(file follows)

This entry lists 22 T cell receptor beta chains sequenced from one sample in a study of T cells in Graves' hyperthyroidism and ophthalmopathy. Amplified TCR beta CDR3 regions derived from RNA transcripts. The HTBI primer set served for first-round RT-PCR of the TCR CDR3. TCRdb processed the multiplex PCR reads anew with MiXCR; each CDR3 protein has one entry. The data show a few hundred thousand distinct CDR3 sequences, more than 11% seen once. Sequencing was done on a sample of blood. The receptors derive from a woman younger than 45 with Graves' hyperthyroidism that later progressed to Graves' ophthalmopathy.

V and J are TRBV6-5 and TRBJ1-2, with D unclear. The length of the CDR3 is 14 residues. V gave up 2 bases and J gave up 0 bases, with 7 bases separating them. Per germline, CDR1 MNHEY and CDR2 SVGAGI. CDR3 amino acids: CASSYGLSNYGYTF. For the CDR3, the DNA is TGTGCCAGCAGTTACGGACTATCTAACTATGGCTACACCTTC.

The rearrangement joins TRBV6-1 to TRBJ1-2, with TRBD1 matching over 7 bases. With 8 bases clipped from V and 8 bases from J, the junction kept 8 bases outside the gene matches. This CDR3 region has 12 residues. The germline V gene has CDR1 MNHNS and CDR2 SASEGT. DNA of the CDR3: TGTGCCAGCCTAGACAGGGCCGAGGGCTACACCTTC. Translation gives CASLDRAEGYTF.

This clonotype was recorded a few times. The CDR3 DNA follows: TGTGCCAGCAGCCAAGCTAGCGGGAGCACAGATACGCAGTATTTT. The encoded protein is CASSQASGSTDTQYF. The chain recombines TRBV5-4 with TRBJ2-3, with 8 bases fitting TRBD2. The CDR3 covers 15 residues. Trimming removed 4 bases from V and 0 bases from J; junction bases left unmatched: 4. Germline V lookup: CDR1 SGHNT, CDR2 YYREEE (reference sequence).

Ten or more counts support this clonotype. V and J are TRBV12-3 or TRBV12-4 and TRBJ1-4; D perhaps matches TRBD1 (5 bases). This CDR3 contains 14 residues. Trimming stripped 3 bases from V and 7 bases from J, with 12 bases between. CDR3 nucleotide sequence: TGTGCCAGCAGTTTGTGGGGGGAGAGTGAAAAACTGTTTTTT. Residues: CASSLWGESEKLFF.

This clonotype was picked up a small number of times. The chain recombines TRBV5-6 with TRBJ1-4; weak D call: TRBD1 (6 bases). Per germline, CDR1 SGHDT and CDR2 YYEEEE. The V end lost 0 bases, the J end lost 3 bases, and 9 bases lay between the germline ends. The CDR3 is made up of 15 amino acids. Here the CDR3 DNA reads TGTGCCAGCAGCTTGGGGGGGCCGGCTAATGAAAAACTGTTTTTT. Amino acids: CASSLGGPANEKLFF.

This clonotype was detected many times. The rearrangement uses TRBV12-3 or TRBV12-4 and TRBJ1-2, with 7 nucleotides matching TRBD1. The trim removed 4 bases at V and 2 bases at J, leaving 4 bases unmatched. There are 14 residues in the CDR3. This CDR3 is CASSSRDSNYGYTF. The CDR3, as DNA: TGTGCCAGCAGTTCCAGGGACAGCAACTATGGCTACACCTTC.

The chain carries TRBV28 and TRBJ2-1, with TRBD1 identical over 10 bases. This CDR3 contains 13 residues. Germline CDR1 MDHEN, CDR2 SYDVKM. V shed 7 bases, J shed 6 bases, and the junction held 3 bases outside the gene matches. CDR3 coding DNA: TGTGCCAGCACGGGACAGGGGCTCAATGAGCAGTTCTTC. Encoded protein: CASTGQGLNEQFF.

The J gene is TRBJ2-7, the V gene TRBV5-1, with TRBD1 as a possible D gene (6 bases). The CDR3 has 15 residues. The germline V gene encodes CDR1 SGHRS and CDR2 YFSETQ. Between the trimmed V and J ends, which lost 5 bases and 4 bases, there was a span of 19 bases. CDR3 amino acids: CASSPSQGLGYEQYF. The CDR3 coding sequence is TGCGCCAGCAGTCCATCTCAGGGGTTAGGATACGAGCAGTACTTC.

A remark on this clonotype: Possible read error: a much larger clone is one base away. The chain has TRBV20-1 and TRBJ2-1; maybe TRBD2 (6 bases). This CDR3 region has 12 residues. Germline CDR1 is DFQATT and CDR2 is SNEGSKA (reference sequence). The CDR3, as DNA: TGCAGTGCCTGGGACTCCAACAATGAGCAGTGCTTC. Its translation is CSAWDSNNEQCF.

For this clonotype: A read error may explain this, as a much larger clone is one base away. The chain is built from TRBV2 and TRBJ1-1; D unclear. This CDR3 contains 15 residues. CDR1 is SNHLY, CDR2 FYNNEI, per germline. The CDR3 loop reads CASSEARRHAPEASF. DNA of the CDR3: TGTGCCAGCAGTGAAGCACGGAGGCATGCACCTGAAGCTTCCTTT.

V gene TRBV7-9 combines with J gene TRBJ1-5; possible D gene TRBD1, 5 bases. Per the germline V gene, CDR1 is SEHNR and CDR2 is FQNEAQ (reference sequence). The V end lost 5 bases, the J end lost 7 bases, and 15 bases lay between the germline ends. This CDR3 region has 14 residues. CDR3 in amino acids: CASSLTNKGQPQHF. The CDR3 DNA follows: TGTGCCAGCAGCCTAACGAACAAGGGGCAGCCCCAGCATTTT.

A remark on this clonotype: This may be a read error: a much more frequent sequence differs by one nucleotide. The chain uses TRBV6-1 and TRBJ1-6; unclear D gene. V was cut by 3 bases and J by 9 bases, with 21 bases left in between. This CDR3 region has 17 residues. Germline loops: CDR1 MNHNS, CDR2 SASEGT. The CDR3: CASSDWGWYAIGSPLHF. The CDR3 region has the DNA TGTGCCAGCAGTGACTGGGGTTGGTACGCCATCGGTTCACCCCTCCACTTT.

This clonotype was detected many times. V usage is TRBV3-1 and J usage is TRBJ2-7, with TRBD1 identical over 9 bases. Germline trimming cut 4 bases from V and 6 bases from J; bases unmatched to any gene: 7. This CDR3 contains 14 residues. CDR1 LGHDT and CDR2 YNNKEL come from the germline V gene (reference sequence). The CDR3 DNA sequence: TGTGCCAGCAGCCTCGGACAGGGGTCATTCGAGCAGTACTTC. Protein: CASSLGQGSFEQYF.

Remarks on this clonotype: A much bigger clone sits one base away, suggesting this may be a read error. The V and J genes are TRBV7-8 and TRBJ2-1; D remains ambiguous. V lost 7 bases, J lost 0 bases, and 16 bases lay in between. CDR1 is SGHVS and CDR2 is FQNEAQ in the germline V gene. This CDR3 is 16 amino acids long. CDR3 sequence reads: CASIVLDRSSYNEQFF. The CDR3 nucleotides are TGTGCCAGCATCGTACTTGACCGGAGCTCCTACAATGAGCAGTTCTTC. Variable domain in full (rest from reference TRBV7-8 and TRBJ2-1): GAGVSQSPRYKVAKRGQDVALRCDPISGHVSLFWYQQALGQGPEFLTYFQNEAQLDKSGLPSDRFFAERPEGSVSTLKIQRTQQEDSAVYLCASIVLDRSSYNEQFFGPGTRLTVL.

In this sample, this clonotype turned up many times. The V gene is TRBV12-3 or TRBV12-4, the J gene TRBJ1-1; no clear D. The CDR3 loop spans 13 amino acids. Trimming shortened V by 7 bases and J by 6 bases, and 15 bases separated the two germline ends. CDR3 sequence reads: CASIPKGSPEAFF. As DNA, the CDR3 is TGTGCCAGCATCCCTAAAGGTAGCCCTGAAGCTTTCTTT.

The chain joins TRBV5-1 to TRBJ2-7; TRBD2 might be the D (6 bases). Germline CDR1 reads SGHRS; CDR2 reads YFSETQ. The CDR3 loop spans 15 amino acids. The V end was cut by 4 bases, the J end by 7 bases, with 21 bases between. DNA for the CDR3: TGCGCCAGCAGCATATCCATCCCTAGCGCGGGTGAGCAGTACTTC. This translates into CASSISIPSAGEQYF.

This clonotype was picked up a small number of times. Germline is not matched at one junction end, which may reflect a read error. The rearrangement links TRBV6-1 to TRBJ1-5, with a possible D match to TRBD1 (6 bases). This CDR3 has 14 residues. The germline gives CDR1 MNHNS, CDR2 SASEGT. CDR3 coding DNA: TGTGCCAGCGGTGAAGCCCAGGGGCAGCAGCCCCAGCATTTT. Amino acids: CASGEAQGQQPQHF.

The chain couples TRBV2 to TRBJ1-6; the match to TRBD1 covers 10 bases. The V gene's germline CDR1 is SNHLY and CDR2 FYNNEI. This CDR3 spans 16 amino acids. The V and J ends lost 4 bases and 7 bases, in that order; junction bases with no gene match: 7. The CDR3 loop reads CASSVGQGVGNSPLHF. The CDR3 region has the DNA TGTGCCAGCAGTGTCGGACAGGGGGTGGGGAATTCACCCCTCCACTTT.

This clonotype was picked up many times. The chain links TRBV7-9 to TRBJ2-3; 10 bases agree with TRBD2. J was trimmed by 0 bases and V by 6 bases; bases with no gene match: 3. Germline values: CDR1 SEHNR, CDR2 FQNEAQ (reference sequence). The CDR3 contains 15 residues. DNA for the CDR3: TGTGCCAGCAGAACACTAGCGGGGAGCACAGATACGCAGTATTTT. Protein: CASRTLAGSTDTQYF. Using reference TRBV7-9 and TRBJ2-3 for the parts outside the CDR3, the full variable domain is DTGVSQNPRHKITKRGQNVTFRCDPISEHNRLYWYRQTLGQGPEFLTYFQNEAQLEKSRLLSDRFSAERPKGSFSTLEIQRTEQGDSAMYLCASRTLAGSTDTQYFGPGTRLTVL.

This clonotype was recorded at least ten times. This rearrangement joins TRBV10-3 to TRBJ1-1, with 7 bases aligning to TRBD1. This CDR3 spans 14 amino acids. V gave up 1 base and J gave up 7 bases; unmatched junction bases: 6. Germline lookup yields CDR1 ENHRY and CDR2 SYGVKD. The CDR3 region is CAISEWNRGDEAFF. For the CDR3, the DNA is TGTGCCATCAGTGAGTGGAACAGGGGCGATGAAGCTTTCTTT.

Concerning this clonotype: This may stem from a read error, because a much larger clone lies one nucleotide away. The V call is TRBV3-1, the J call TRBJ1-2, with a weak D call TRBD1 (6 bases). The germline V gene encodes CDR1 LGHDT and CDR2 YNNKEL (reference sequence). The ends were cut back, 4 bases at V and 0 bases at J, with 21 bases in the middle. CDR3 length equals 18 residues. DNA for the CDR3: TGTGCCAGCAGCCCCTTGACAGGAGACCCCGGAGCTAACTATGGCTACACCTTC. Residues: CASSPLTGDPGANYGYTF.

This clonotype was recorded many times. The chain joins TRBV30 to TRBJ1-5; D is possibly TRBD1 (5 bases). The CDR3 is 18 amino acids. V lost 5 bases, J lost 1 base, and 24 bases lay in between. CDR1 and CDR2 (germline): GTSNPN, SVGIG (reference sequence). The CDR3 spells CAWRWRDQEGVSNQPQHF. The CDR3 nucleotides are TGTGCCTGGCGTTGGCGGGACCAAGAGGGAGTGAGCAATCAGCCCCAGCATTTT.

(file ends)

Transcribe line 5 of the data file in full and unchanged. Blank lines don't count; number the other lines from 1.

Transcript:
Ten or more counts support this clonotype. V and J are TRBV12-3 or TRBV12-4 and TRBJ1-4; D perhaps matches TRBD1 (5 bases). This CDR3 contains 14 residues. Trimming stripped 3 bases from V and 7 bases from J, with 12 bases between. CDR3 nucleotide sequence: TGTGCCAGCAGTTTGTGGGGGGAGAGTGAAAAACTGTTTTTT. Residues: CASSLWGESEKLFF.